It only takes a minute to get a quote...

FHA Reverse Mortgage

The FHA has had a reverse mortgage program in place for some time.  Their term for the concept is a home equity conversion mortgage (HECM).  With the rising popularity of reverse mortgages has come the rising number of unscrupulous lenders and brokers who try to take advantage of older people with costly loans that can result in loss of the home.

A HECM or reverse mortgage is a loan that provides the homeowner with cash based on the equity in the house.  It is not paid back until the borrower either dies or decides to sell the property and move.  Under the terms of an FHA insured reverse mortgage the borrower cannot be forced out of the home.  If after the borrower dies the amount owed on the HECM is higher than the home’s value, the FHA will make up the shortfall.

FHA insists that any reverse mortgage or HECM that the Agency provides be preceded by a counseling session with an FHA or HUD housing professional.  The FHA believes it is critical that reverse mortgage applicants understand exactly what the loan’s implications are.  You can arrange for an appointment with an approved counselor by calling (800) 569-4287 or by visiting the approved counselor web page at Hud.gov.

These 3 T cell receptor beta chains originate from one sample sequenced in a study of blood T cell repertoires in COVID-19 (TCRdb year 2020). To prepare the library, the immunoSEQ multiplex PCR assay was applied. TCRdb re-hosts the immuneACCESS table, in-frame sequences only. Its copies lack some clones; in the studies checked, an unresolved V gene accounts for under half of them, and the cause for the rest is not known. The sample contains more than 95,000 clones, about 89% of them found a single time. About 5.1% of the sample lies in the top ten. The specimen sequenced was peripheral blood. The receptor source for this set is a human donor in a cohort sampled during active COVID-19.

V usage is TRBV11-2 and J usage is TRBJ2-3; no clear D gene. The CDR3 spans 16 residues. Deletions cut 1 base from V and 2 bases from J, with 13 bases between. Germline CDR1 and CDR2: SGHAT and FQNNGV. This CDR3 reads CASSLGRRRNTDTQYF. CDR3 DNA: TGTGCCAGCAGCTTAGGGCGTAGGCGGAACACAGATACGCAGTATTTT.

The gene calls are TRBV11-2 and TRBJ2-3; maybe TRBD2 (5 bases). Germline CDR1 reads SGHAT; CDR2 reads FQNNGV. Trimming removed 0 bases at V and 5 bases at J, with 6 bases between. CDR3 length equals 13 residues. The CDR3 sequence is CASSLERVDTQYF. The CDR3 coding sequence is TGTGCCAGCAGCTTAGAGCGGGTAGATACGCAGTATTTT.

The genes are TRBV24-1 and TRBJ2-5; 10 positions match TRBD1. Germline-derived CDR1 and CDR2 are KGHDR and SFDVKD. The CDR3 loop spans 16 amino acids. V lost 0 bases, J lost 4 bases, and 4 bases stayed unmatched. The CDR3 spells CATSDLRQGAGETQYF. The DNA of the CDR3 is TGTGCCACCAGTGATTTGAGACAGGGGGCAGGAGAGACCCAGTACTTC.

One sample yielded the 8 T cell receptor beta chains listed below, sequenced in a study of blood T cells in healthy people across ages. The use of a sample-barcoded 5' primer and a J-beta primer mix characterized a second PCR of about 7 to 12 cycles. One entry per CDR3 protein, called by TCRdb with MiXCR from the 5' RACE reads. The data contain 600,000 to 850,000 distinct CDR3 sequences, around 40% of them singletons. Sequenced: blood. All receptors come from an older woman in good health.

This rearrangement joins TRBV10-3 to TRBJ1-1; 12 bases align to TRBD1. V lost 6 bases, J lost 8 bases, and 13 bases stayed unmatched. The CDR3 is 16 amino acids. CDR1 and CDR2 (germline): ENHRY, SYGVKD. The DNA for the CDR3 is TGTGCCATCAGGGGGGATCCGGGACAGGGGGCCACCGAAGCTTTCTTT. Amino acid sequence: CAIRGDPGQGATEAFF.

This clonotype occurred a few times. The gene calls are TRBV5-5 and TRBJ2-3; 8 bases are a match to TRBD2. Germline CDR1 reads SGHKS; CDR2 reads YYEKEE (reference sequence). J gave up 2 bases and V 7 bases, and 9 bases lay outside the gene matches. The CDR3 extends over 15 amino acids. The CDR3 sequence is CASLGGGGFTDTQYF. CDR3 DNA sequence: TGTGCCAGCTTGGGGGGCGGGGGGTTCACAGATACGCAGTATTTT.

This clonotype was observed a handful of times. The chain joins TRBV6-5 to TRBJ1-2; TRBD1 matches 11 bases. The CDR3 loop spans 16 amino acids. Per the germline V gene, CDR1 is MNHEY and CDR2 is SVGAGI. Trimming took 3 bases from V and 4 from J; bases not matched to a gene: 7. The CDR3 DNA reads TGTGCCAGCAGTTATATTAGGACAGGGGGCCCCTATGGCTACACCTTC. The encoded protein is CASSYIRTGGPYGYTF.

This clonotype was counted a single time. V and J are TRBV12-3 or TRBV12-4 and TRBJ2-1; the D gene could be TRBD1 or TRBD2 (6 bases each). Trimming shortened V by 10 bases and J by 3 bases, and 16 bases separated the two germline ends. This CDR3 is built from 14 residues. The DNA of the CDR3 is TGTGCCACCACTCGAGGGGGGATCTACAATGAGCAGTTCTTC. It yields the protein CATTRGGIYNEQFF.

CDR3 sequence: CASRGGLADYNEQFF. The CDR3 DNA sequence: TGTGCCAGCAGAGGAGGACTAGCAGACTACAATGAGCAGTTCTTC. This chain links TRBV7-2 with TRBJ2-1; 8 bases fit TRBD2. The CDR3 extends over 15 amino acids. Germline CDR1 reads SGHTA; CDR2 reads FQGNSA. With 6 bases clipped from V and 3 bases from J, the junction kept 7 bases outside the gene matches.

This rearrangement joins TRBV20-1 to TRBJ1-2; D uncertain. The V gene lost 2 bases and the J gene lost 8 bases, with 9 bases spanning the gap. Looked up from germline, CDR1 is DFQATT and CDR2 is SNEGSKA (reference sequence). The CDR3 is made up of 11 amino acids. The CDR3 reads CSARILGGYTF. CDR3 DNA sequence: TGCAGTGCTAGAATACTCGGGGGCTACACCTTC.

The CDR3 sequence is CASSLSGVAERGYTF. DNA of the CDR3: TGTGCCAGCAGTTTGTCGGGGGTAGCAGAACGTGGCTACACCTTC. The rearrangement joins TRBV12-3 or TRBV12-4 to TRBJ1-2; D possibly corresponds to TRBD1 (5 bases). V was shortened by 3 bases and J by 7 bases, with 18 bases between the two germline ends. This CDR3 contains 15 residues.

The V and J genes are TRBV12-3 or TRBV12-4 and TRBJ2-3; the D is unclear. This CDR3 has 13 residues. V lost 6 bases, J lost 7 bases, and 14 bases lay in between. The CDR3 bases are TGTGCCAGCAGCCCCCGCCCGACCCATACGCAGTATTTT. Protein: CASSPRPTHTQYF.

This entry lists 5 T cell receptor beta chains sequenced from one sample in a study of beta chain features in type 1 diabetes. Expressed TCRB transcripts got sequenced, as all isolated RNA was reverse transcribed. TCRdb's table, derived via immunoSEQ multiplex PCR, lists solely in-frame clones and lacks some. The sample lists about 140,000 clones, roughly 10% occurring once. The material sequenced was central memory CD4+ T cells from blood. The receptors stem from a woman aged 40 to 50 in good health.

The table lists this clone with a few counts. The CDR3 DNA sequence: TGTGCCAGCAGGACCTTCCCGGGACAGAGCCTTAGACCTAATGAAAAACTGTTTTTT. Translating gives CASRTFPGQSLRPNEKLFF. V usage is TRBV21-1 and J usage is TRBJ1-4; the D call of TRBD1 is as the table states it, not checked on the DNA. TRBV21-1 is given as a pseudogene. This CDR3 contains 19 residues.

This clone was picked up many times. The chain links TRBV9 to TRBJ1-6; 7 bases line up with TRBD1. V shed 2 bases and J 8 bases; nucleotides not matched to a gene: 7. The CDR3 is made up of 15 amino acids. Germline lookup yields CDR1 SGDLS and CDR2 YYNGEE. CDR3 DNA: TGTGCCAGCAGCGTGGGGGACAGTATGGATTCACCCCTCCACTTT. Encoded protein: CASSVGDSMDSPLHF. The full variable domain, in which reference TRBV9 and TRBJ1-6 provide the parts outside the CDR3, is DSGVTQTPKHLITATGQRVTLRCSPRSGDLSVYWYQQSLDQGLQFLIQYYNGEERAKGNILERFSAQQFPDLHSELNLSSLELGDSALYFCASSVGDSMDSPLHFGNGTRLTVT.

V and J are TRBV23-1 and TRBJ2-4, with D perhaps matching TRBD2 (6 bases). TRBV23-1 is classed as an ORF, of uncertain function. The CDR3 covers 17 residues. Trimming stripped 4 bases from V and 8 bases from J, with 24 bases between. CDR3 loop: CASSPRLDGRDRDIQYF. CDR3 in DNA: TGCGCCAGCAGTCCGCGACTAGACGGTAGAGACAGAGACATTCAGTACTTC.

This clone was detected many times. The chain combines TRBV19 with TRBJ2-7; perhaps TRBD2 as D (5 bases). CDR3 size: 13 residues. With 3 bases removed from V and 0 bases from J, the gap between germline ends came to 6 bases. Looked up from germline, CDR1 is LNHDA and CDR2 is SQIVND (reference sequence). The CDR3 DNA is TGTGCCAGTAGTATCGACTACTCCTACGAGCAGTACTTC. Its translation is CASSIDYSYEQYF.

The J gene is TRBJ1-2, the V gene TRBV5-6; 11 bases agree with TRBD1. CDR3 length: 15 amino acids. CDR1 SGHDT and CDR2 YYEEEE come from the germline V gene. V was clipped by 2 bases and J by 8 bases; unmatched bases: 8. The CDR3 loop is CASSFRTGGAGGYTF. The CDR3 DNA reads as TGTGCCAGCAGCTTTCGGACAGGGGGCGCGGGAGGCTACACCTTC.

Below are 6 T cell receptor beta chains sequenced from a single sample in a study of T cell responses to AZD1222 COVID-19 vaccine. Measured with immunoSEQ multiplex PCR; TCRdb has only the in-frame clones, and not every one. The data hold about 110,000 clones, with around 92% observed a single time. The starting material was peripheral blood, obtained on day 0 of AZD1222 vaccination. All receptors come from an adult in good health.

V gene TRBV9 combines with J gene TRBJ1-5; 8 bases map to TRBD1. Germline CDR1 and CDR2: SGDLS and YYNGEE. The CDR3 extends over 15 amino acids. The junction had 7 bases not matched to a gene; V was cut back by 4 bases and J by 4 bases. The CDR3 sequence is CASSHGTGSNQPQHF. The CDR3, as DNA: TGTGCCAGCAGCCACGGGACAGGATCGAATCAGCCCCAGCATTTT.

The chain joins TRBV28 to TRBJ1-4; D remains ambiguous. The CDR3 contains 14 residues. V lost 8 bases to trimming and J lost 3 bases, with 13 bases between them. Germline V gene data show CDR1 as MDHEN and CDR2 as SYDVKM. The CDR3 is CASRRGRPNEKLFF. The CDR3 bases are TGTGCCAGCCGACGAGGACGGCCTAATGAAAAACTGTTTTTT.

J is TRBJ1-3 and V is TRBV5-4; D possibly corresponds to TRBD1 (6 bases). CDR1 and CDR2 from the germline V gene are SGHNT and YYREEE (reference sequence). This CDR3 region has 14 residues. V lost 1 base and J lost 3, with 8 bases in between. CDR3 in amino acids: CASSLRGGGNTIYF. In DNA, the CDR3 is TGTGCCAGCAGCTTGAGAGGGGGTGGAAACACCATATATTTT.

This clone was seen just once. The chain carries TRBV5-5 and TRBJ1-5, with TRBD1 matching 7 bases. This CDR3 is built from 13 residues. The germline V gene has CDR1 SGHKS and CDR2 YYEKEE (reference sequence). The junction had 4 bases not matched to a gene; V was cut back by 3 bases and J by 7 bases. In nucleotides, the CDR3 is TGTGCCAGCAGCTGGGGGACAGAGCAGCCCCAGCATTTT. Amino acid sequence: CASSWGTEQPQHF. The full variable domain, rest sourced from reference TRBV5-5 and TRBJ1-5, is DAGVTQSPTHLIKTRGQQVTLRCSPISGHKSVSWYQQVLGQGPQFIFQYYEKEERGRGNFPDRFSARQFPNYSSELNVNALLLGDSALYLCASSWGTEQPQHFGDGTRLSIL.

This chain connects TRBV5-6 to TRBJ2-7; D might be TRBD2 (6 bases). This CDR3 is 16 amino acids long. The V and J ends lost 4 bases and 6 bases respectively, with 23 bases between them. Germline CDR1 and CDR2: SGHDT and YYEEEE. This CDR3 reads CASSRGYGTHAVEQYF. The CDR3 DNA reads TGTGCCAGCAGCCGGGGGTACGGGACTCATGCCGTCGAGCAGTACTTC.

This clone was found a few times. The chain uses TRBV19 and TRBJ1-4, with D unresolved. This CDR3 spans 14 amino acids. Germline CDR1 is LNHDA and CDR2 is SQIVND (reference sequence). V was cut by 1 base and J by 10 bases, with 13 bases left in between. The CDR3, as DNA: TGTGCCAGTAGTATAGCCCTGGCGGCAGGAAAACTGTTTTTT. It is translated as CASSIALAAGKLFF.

As with standard mortgages, FHA’s HECMs are loans provided by commercial lenders under the guidelines and auspices of the FHA.  The reverse mortgages are then insured by the FHA.  As with a standard mortgage, you are free to shop for the best deal available.  However because these loans can be expensive and complicated, take your shopping list to your HUD counselor.

Other than the obligatory counseling session, the requirements for a HECM are that you be at least 62 years old; that the home is your primary residence; and that the home is either paid off or can be paid off with partial proceeds from the reverse mortgage.

The amount that you can borrow is based on current interest rates, the lesser of the home’s appraised value or the FHA loan limits for the area; and the age of the borrower(s).  Generally speaking, the older you are and the more valuable the home, the more you can borrow.  You can get an estimate on the amount you can borrow by using the calculator at AARP.